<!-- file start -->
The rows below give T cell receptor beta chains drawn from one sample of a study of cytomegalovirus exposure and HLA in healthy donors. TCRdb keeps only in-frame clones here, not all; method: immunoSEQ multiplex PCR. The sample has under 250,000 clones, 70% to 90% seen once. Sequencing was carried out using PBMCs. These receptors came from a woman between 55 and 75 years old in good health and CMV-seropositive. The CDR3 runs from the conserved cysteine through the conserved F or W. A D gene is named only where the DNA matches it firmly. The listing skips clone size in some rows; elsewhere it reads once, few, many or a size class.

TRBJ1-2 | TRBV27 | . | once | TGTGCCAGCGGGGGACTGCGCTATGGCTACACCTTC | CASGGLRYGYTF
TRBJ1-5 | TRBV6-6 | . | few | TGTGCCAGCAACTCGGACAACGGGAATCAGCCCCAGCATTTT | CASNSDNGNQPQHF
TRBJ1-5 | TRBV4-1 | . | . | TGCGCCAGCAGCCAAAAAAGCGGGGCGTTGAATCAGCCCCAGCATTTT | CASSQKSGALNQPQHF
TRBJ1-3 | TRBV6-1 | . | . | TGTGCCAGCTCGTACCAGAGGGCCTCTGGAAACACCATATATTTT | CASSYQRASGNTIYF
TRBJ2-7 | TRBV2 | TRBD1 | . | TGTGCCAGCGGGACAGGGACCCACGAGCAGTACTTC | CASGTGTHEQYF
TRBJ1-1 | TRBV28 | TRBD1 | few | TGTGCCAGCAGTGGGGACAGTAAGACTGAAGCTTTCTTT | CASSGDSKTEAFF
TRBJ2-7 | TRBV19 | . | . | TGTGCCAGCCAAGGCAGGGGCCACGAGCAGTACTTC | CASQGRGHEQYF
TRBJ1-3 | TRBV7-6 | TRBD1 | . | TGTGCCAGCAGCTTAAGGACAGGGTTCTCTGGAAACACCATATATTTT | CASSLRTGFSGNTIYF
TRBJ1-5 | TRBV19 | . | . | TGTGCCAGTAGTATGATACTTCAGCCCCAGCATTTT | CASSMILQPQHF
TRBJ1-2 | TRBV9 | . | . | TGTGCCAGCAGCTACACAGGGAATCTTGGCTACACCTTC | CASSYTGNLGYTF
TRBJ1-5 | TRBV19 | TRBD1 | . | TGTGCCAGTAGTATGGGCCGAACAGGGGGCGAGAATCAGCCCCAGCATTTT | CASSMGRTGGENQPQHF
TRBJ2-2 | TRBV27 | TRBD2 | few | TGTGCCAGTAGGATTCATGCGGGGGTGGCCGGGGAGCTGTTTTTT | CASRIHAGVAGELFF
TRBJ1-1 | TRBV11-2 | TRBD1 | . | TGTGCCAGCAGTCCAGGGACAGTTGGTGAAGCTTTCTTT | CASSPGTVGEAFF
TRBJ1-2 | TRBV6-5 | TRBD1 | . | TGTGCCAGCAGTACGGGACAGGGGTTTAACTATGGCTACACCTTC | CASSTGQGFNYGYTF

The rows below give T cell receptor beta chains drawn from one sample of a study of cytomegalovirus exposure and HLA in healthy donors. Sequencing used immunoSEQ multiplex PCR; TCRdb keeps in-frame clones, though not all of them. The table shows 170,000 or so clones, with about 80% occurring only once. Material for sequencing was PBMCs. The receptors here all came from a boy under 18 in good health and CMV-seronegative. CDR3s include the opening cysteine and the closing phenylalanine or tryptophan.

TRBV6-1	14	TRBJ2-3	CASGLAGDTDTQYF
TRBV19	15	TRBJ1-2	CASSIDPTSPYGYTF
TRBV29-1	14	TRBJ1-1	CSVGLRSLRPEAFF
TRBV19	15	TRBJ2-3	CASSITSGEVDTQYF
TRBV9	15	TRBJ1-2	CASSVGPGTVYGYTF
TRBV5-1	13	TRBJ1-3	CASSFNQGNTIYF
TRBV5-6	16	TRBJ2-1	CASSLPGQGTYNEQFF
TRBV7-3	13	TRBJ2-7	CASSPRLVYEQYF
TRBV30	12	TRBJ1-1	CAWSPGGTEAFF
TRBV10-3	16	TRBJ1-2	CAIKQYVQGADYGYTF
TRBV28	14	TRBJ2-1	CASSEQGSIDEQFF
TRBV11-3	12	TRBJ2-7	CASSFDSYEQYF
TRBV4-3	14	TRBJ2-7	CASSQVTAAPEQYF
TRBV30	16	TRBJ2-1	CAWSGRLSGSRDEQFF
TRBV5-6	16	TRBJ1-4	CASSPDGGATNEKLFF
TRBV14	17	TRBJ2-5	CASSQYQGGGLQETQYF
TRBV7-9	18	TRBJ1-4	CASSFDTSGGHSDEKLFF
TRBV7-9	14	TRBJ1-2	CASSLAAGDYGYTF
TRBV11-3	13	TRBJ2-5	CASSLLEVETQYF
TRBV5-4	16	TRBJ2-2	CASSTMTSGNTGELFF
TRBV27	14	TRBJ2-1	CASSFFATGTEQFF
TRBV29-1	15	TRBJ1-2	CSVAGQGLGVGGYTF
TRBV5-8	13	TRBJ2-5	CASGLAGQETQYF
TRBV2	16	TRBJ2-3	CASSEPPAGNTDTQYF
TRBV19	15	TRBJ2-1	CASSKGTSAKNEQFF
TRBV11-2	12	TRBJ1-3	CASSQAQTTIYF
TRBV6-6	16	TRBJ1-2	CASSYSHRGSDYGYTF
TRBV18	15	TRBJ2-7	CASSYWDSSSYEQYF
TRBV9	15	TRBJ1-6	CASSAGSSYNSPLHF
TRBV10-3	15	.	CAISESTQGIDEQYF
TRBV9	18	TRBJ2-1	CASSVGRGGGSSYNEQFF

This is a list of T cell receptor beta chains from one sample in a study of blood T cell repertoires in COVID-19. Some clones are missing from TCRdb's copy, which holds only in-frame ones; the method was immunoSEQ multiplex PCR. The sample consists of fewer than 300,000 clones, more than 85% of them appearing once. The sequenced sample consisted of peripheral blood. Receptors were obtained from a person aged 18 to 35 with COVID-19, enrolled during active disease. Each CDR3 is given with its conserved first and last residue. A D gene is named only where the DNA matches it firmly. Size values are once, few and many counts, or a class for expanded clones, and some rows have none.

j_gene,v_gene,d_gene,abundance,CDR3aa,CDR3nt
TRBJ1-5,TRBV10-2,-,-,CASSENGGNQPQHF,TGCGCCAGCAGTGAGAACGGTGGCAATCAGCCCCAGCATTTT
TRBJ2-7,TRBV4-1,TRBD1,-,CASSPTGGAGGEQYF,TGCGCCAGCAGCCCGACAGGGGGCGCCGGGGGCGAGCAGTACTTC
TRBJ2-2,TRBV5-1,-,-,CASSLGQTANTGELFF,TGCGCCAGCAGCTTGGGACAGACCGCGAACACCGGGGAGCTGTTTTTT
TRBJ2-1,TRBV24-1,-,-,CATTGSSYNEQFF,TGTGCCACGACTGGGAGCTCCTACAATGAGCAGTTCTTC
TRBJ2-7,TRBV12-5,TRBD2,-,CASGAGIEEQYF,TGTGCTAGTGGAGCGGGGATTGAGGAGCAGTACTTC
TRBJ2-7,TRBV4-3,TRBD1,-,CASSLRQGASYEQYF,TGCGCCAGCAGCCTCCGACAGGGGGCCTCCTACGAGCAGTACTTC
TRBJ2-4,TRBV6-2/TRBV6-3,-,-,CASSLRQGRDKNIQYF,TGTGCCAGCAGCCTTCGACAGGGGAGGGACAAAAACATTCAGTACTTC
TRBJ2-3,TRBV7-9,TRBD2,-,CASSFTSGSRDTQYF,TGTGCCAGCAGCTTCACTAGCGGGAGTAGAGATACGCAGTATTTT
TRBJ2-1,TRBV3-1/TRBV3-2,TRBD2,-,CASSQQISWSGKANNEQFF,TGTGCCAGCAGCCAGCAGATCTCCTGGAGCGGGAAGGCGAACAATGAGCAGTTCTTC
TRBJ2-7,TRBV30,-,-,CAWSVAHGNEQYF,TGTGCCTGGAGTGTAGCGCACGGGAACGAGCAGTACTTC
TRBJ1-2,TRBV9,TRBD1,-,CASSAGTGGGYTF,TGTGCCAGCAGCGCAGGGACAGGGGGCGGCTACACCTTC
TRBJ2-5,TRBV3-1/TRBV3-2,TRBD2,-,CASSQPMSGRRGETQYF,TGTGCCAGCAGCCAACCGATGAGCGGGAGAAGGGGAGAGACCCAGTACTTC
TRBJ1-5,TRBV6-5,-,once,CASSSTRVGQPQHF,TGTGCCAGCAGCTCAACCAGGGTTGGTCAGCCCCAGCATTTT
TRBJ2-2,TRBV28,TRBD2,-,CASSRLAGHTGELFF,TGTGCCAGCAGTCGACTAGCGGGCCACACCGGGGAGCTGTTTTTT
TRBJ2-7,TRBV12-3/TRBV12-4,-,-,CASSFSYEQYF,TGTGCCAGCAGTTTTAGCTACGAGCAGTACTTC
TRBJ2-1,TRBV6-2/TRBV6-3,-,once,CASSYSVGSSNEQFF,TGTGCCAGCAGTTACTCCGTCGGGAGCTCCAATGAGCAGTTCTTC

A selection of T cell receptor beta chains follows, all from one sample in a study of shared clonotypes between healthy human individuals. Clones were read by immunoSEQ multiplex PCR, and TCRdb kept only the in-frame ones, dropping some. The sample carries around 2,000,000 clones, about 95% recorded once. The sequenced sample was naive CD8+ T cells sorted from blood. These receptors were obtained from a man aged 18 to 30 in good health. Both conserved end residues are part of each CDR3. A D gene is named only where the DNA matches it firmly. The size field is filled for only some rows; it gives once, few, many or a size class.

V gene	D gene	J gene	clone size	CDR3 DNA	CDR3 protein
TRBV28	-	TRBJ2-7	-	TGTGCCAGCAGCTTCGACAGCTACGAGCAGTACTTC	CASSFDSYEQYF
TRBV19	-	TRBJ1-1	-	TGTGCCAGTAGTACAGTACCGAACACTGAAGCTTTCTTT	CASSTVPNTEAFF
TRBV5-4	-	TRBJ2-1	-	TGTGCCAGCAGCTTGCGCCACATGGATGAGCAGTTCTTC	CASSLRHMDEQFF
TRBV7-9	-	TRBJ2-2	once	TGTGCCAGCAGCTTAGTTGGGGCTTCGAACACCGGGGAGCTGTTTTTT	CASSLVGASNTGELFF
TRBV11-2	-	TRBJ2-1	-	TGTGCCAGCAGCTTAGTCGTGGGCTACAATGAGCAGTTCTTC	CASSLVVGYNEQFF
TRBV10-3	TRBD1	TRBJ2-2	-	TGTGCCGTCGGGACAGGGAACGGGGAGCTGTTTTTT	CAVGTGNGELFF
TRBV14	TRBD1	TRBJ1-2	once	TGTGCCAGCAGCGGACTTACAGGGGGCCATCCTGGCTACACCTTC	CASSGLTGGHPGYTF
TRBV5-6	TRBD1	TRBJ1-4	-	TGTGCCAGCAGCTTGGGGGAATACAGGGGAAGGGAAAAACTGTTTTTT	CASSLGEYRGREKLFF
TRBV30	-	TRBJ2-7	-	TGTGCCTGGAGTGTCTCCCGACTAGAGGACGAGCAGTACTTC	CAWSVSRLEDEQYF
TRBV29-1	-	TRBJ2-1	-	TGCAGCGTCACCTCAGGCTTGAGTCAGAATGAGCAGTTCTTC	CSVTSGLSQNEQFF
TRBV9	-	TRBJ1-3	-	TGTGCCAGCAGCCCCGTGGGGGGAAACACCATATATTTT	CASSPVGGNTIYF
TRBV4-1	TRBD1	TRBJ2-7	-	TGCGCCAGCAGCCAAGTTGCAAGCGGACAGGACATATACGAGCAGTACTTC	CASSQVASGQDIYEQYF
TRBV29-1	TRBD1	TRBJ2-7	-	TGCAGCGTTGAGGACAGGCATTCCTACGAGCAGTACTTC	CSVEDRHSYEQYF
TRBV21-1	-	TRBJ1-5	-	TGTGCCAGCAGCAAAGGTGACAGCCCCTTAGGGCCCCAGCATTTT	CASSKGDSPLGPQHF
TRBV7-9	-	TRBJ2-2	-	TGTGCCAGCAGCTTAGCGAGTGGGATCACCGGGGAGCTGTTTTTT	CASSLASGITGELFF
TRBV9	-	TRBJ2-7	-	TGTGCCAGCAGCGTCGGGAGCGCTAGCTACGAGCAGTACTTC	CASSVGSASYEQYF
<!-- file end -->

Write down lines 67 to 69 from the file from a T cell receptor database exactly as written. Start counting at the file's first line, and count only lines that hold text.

V gene	D gene	J gene	clone size	CDR3 DNA	CDR3 protein
TRBV28	-	TRBJ2-7	-	TGTGCCAGCAGCTTCGACAGCTACGAGCAGTACTTC	CASSFDSYEQYF
TRBV19	-	TRBJ1-1	-	TGTGCCAGTAGTACAGTACCGAACACTGAAGCTTTCTTT	CASSTVPNTEAFF